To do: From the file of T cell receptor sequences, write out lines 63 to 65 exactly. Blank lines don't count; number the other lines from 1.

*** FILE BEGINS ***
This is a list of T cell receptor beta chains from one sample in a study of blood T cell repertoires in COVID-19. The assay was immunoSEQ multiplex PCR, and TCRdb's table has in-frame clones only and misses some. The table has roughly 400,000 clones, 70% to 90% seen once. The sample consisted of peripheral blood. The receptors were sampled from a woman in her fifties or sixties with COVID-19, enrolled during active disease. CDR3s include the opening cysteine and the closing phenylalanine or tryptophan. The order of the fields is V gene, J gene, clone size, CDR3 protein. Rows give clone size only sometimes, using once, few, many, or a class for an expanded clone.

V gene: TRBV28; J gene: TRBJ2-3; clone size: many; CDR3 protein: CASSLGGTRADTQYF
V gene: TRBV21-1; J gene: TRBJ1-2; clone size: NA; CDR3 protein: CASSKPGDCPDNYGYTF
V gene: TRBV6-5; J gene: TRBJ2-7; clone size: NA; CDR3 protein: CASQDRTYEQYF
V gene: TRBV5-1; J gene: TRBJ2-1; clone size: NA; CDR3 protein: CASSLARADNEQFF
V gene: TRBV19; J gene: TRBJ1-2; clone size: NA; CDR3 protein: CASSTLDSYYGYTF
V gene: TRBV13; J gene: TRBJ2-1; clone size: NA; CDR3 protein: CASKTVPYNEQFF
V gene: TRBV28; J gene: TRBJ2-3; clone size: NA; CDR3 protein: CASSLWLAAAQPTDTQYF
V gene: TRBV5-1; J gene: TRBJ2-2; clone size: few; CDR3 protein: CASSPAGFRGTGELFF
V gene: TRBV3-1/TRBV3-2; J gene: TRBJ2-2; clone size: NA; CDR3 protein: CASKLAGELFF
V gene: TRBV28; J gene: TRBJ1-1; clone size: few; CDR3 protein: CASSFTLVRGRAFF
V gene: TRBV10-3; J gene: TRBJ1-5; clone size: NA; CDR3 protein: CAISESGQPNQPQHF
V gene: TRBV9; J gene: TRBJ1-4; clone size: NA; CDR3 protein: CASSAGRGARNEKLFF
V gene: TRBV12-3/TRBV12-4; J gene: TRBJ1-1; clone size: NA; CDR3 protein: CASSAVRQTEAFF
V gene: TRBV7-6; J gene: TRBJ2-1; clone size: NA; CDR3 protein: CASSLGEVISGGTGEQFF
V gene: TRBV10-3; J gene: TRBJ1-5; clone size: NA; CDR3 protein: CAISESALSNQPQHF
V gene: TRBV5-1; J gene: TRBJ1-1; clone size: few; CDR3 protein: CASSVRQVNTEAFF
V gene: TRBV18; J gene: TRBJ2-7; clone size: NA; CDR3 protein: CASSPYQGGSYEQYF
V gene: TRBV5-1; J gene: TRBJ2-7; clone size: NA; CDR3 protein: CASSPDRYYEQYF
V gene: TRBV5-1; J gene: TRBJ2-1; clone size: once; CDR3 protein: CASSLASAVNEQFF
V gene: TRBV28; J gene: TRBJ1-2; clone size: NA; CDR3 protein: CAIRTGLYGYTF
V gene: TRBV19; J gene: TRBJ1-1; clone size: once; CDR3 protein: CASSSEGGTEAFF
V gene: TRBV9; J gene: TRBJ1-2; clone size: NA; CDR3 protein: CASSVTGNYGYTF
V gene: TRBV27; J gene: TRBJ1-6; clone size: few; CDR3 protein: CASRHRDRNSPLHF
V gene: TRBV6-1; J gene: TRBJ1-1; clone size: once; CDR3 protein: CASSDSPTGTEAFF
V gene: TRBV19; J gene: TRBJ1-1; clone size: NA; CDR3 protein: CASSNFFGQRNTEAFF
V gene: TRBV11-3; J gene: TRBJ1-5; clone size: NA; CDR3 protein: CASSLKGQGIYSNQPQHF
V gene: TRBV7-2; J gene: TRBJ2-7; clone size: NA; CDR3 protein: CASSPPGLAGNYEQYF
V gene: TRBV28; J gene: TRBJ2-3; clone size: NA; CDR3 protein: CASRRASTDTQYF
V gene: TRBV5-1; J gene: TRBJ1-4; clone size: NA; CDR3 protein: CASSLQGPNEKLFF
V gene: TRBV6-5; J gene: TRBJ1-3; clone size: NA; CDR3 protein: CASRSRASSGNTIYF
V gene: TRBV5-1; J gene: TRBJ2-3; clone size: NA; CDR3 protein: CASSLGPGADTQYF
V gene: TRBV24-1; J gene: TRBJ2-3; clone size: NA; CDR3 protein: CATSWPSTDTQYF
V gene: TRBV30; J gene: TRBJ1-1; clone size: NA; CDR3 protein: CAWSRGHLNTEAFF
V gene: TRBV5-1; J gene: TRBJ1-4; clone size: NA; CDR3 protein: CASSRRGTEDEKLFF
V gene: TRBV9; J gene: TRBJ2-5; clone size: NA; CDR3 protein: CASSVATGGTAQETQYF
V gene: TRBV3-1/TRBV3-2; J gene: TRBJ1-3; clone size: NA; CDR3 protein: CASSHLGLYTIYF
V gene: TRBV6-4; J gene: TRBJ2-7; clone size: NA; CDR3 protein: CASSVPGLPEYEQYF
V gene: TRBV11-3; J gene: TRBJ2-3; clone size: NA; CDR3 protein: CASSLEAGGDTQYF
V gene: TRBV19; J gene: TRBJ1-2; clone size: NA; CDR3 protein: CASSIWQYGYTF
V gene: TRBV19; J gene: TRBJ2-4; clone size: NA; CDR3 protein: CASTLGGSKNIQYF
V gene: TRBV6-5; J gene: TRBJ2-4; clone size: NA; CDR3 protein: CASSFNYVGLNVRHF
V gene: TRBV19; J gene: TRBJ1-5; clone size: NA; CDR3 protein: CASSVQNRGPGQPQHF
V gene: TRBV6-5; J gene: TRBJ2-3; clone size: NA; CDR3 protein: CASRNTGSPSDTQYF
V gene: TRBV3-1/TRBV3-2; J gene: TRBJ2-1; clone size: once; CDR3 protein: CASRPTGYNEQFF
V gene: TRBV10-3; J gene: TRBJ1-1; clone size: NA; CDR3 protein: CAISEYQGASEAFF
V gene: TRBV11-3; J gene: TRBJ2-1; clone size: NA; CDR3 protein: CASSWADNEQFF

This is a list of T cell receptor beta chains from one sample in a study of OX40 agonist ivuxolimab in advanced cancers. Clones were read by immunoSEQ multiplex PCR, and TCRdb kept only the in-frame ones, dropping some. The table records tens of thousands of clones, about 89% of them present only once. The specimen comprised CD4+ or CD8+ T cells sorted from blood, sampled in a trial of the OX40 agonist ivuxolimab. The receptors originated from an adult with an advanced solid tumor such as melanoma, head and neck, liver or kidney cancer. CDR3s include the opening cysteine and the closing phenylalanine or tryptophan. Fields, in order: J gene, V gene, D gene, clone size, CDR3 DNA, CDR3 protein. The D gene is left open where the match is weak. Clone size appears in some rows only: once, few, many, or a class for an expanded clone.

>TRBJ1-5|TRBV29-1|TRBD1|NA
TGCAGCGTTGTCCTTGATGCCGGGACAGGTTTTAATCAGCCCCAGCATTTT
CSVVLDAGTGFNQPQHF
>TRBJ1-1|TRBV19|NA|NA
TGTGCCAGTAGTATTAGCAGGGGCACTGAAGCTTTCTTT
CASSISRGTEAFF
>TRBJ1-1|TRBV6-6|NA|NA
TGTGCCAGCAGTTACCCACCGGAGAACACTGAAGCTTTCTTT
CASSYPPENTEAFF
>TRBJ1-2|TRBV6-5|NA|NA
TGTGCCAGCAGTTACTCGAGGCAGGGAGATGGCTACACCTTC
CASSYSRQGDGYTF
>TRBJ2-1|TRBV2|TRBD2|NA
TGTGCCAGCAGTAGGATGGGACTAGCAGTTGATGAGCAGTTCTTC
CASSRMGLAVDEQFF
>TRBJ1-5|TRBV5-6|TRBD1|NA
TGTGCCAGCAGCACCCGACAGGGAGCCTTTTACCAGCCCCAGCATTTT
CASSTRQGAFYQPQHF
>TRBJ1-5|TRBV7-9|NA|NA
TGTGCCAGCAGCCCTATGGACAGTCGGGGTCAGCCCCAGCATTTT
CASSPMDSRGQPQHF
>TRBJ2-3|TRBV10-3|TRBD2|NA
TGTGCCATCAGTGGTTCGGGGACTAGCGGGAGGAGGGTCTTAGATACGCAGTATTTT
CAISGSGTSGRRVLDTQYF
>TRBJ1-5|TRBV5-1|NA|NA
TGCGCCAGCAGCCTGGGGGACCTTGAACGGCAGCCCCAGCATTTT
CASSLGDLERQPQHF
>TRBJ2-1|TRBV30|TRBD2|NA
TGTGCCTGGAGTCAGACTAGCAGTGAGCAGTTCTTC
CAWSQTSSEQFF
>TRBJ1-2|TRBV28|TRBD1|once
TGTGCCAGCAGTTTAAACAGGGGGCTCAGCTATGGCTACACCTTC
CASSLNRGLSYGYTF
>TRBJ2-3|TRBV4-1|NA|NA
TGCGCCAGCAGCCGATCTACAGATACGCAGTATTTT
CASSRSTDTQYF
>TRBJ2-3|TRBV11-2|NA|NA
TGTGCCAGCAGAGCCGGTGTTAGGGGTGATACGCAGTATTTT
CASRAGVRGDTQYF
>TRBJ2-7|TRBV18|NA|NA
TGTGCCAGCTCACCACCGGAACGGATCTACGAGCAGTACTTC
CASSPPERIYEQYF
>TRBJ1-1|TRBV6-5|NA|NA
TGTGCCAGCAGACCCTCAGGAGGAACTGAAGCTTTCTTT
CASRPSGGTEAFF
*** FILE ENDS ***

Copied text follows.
CASSRMGLAVDEQFF
>TRBJ1-5|TRBV5-6|TRBD1|NA
TGTGCCAGCAGCACCCGACAGGGAGCCTTTTACCAGCCCCAGCATTTT